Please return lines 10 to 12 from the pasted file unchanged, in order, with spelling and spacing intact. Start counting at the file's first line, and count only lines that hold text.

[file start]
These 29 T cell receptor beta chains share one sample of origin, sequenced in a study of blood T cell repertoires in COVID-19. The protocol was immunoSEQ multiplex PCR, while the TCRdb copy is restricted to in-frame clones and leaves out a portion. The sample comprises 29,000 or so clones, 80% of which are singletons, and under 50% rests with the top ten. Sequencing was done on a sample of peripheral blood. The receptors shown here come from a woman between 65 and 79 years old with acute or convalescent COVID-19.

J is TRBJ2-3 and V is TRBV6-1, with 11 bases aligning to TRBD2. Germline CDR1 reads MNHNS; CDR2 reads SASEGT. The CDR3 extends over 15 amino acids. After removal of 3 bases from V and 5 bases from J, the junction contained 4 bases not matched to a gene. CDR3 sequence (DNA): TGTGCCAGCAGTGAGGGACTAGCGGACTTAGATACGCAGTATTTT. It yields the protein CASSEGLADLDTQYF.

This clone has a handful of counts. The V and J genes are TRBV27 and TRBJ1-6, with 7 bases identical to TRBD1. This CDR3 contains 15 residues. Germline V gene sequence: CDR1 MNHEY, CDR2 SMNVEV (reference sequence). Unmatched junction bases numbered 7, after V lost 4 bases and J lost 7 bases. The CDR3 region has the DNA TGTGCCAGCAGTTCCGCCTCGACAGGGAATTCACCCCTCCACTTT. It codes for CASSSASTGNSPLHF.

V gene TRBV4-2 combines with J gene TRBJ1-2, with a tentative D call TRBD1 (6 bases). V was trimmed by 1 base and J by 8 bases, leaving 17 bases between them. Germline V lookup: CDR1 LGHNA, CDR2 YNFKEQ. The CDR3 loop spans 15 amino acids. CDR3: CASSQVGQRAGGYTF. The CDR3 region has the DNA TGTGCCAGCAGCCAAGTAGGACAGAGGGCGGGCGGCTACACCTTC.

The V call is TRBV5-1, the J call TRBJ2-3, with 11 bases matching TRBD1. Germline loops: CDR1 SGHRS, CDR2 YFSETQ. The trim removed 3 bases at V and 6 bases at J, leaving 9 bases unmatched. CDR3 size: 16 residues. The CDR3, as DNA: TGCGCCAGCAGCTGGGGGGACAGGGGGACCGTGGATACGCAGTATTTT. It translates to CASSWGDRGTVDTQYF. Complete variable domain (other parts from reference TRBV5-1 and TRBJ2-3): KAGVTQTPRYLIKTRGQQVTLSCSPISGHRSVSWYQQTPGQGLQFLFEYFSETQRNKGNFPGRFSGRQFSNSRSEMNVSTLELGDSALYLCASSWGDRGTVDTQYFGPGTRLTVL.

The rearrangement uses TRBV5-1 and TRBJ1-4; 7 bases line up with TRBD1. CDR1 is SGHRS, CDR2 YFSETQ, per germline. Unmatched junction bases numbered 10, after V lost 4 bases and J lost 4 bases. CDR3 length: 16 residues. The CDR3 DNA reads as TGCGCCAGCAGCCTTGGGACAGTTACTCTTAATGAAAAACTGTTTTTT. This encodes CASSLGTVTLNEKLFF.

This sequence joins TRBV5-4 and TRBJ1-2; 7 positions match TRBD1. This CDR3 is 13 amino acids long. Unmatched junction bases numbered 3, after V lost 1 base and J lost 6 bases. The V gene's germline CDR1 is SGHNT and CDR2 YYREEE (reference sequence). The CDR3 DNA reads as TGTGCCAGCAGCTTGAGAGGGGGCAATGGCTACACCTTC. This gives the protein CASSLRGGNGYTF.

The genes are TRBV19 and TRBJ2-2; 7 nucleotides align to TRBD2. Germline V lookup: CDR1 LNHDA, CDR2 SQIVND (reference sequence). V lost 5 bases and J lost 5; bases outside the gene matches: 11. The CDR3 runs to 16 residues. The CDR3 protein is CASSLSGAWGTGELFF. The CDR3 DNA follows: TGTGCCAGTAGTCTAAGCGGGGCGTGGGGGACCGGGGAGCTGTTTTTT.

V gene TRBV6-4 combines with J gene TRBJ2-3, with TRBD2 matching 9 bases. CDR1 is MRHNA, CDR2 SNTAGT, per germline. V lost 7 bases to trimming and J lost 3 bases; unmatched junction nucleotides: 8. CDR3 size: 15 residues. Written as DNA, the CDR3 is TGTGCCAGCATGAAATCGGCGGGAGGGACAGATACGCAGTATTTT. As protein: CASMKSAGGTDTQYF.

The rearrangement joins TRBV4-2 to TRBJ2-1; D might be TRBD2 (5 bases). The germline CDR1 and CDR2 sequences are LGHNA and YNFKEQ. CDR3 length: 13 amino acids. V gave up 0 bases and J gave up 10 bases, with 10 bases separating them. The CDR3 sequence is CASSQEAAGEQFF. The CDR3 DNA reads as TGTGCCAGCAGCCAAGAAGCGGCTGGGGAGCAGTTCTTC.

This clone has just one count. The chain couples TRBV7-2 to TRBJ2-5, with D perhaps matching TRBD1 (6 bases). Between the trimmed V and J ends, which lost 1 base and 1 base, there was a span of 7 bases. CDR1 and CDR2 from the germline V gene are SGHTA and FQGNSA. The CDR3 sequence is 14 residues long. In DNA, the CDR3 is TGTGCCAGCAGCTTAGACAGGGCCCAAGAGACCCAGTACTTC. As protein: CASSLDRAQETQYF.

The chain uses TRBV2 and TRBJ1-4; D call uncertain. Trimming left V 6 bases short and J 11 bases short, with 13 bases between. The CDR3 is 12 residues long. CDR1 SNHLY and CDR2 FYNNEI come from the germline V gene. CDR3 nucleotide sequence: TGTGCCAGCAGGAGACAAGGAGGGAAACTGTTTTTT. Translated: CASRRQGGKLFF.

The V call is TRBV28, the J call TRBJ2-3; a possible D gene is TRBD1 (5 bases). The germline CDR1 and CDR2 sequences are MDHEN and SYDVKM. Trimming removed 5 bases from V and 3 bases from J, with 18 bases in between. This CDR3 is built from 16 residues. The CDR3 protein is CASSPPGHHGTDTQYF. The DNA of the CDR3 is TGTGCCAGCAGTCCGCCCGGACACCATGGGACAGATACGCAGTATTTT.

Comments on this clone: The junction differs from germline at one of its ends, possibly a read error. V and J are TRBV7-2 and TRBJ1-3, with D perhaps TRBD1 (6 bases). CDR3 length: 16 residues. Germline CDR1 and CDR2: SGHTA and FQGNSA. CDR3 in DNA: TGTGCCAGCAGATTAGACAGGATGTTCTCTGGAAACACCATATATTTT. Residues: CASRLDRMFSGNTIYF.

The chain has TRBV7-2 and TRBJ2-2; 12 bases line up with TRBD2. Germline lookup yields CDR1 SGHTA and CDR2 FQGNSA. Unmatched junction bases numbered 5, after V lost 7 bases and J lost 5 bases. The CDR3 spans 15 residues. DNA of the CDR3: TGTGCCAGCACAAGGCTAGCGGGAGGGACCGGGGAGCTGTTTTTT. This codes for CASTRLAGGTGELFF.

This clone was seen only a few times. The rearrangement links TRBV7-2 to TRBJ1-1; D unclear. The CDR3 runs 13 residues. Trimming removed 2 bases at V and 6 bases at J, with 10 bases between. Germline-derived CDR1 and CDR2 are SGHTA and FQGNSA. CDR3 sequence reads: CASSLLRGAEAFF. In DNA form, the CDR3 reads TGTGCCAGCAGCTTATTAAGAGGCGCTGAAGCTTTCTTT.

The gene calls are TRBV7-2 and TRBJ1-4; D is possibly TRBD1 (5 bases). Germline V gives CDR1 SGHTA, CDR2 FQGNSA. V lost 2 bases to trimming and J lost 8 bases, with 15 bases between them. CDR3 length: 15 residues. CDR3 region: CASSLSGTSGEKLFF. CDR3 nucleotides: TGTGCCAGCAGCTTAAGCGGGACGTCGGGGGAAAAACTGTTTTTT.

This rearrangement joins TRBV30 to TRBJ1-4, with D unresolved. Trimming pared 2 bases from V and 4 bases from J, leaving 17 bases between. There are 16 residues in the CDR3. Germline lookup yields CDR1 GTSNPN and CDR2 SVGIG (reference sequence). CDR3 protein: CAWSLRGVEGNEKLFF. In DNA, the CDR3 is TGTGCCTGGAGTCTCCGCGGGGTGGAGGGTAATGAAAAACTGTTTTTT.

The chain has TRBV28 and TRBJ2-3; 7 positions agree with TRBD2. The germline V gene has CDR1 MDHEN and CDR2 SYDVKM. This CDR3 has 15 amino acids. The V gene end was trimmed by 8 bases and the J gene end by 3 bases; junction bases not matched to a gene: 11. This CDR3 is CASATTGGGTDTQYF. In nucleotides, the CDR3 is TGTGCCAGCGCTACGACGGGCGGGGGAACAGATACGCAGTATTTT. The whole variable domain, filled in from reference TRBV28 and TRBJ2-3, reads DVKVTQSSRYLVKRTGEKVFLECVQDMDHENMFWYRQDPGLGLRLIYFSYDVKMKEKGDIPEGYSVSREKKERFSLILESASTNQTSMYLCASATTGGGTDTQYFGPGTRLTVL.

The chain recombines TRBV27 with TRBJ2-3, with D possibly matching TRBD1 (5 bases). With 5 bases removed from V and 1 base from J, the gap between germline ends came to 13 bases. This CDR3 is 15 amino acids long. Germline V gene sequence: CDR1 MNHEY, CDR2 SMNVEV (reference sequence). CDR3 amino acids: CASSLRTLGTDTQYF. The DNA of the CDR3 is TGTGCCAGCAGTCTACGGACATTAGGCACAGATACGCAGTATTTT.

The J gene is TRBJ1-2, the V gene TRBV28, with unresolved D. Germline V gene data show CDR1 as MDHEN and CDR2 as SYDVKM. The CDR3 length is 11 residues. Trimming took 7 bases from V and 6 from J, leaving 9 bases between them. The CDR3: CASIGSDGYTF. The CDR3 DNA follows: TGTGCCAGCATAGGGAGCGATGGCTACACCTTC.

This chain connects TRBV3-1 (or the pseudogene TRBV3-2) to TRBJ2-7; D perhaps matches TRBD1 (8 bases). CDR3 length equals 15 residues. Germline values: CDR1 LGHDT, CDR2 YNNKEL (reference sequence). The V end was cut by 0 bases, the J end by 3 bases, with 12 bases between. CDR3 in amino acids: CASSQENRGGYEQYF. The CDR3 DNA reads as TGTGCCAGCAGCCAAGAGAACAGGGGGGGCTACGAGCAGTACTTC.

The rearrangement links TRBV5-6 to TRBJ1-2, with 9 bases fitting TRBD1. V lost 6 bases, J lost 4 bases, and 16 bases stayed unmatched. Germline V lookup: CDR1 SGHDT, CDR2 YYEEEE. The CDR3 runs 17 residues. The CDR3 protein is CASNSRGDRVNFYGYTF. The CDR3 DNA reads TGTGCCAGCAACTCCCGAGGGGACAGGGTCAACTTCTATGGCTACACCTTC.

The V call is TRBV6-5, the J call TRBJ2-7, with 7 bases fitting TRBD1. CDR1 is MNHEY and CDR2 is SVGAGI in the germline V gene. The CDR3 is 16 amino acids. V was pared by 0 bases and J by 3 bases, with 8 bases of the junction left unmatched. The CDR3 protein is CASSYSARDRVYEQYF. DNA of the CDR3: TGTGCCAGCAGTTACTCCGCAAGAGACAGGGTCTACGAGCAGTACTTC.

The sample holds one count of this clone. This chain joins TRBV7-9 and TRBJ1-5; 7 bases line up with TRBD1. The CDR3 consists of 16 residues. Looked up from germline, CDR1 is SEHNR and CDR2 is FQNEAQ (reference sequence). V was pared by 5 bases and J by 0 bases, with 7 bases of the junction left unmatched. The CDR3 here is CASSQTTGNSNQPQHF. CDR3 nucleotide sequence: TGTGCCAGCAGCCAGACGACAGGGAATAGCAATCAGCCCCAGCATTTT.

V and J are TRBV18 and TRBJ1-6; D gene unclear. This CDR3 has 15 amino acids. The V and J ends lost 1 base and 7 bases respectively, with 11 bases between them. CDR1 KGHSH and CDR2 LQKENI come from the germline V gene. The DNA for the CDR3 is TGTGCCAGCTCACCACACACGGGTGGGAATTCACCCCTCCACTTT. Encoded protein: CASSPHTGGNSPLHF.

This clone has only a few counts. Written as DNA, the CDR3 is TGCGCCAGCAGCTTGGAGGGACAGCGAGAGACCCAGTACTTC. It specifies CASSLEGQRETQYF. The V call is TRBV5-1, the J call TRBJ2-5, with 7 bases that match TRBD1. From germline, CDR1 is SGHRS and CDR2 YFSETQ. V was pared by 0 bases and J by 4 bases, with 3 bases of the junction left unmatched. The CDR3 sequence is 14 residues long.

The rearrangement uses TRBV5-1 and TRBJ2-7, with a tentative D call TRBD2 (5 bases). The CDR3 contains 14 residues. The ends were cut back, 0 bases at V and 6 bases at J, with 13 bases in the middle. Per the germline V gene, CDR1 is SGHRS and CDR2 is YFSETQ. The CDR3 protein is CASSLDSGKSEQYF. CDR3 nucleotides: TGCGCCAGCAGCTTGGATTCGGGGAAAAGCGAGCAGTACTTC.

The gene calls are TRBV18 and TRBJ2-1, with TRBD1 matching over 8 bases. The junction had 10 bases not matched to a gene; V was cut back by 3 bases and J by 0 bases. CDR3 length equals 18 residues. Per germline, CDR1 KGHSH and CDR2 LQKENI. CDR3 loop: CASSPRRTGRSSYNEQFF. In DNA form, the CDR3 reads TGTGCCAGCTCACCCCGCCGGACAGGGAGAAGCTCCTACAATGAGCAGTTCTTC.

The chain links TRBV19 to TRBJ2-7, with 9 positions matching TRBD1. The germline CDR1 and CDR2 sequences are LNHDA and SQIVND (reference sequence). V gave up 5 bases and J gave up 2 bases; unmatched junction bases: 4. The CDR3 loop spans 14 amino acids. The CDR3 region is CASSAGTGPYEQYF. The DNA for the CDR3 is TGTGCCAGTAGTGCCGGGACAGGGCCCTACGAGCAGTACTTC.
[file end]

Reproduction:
The rearrangement joins TRBV4-2 to TRBJ2-1; D might be TRBD2 (5 bases). The germline CDR1 and CDR2 sequences are LGHNA and YNFKEQ. CDR3 length: 13 amino acids. V gave up 0 bases and J gave up 10 bases, with 10 bases separating them. The CDR3 sequence is CASSQEAAGEQFF. The CDR3 DNA reads as TGTGCCAGCAGCCAAGAAGCGGCTGGGGAGCAGTTCTTC.

This clone has just one count. The chain couples TRBV7-2 to TRBJ2-5, with D perhaps matching TRBD1 (6 bases). Between the trimmed V and J ends, which lost 1 base and 1 base, there was a span of 7 bases. CDR1 and CDR2 from the germline V gene are SGHTA and FQGNSA. The CDR3 sequence is 14 residues long. In DNA, the CDR3 is TGTGCCAGCAGCTTAGACAGGGCCCAAGAGACCCAGTACTTC. As protein: CASSLDRAQETQYF.

The chain uses TRBV2 and TRBJ1-4; D call uncertain. Trimming left V 6 bases short and J 11 bases short, with 13 bases between. The CDR3 is 12 residues long. CDR1 SNHLY and CDR2 FYNNEI come from the germline V gene. CDR3 nucleotide sequence: TGTGCCAGCAGGAGACAAGGAGGGAAACTGTTTTTT. Translated: CASRRQGGKLFF.